Some book covers of Spark’s translated works in Chinese:

Ms Kaiyue He is a PhD student in the School of Critical Studies and a Graduate Teaching Assistant in the School of Modern Languages and Cultures, University of Glasgow.

[1] Spark, ‘The Fortune-Teller’ in The Collected Stories of Muriel Spark (London: Penguin books, 1994), pp. 326-7.

[2] Spark, The Hothouse by the East River (Edinburgh: Polygon, 2018), p. 132.

[3] Spark, Not to Disturb (Edinburgh: Polygon, 2018), p. 50.

[4] Spark, The Driver’s Seat in The Prime of Miss Jean Brodie, The Girls of Slender Means, The Driver’s Seat and The Only Problem (New York, London, and Toronto: Everyman’s Library, 2004), 241-318, p. 255, p. 267.

[5] Spark, The Ballad of Peckham Rye in The Novels of Muriel Spark, vol 2 (Boston and New York: Houghton Mifflin, 1995), p. 554.

[6] Spark, Territorial Rights (London: Virago, 2014), p. 29.

First authorSpark, Muriel, 1918-Spark, Muriel, 1918-Spark, Muriel, 1918-Spark, Muriel, 1918-Spark, Muriel, 1918-Spark, Muriel, 1918-Spark, Muriel, 1918-Spark, Muriel, 1918-Spark, Muriel, 1918-Spark, Muriel, 1918-Spark, Muriel, 1918-Spark, Muriel, 1918-
Original titleThe Driver’s Seat; The Prime of Miss Jean BrodieThe prime of miss Jean BrodieAiding and AbettingAiding and AbettingThe Driver’s SeatThe prime of miss Jean BrodieThe prime of miss Jean BrodieA Far Cry from KensingtonThe Driver’s SeatLoitering with intentMemento MoriThe Complete Short Stories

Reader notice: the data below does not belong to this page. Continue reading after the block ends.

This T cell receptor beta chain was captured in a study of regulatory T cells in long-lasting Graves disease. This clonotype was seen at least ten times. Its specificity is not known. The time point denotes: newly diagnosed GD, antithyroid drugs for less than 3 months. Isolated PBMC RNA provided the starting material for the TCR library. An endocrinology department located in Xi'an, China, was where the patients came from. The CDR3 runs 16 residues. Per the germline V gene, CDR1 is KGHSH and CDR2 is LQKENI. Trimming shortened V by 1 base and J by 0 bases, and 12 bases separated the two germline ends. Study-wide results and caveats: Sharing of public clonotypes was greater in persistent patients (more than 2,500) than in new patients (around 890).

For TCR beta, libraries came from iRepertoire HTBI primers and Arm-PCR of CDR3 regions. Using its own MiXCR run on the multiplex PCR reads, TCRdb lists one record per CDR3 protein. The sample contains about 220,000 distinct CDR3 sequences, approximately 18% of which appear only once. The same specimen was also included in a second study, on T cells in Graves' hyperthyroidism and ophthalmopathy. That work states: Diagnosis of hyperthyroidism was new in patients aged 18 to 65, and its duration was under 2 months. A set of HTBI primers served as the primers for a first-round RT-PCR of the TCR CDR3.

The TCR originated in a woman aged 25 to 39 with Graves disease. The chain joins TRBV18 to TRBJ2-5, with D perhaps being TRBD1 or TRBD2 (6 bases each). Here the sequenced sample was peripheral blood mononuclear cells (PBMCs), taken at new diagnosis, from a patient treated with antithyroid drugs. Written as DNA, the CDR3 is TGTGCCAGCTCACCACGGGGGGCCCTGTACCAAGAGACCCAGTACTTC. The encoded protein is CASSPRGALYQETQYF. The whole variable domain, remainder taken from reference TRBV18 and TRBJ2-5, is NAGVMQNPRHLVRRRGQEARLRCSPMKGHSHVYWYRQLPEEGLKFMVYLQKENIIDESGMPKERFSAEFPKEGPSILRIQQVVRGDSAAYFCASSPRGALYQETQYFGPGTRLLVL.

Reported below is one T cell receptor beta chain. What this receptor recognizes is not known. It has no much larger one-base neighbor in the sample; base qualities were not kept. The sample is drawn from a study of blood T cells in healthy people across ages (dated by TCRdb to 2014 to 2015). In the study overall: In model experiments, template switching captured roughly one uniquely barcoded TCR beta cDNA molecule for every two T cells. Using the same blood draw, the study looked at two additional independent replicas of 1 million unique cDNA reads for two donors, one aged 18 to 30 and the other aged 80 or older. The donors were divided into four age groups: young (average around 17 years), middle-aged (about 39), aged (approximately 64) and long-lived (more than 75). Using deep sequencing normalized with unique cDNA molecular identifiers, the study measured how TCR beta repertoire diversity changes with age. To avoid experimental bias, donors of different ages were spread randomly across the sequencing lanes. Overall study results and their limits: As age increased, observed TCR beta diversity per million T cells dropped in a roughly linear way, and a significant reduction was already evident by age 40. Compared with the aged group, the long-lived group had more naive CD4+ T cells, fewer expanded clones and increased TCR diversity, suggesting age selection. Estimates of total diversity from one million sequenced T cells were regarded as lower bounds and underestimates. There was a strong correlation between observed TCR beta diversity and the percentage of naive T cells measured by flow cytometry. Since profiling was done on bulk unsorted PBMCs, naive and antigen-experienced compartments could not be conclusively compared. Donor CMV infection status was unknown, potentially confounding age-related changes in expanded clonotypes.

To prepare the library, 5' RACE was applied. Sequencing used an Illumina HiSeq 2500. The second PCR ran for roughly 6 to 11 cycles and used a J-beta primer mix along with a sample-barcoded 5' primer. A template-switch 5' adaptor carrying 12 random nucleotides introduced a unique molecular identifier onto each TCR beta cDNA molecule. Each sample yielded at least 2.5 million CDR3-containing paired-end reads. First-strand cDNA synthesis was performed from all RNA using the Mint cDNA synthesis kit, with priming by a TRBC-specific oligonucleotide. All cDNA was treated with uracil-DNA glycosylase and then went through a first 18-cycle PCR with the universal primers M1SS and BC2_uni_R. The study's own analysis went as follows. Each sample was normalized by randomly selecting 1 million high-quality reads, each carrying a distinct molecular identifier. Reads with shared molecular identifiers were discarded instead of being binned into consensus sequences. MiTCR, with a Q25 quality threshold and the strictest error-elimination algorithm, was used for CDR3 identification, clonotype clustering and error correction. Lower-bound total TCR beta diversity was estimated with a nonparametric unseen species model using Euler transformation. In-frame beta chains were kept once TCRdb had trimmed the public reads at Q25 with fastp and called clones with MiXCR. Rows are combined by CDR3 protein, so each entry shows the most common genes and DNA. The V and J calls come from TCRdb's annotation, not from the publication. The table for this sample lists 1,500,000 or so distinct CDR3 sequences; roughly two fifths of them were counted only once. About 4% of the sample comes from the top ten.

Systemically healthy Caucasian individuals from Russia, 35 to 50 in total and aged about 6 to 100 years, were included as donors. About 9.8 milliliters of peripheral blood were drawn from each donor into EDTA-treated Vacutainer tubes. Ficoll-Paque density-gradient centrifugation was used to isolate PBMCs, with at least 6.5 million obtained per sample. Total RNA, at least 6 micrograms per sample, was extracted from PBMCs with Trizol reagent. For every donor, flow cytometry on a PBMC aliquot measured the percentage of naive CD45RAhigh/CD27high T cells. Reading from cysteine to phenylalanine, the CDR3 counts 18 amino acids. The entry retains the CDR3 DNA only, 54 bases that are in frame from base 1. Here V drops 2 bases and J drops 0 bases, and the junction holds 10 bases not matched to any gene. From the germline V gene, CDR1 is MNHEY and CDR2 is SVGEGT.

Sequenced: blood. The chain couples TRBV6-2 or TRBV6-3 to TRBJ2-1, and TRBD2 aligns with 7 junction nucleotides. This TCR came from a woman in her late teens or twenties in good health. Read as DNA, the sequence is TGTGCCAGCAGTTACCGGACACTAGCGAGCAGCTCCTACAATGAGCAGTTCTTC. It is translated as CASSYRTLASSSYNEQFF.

Translated title驾驶席 (jià shǐ xí) 布罗迪小姐 (bù luó dí xiǎo jiě)布罗迪小姐的青春 (bù luó dí xiǎo jiě de qīng chūn)脱罪 (tuōzuì)共谋 (gòng móu)驾驶席 (jià shǐ xí)布罗迪小姐的青春 (bù luó dí xiǎo jiě de qīng chūn)布罗迪小姐的青春 (bù luó dí xiǎo jiě de qīng chūn)
肯辛顿旧事 (kěn xīn dùn jiù shì)

对不起, 我在找陌生人 (duì bù qǐ , wǒ zài zhǎo mò shēng rén)

处心积虑 chǔ xīn jī lǜ
死的警告 (sǐ de jǐng gào)缪丽尔·斯帕克短篇小说全集 (miù lì ěr sī pà kè duǎn piān xiǎo shuō quán jí)
Named ContributorFengzhu YuanFengzhu YuanWeihang SongWeihang SongFengzhu YuanJisheng RenFengzhu YuanXue BoJing LiGuiju PengJiaxiang WangYujia Wang
SubjectsScottish fictionScottish fictionScottish fictionScottish fictionScottish fictionScottish fictionScottish fictionScottish fictionScottish fictionScottish fictionScottish fictionScottish fiction
PublisherNanjing: Yi Lin PressHaikou: Nan Hai Publishing CoTaibei: Faith Book StoreMai Tian Publishing CoNanjing: Yi Lin PressBeijing: China Workers Publishing HouseBeijing: People’s Literature Publishing HouseNanjing: Nanjing University PressBeijing: People’s Literature Publishing HouseNanjing: Nanjing University PressBeijing: China federation of literary and art circles publishing houseBeijing: People’s Literature Publishing House
language of this workChineseChineseChineseChineseChineseChineseChineseChineseChineseChineseChineseChinese
Original languageEnglishEnglishEnglishEnglishEnglishEnglishEnglishEnglishEnglishEnglishEnglishEnglish
Publication placeChinaChinaChinaChinaChinaChinaChinaChinaChinaChinaChinaChina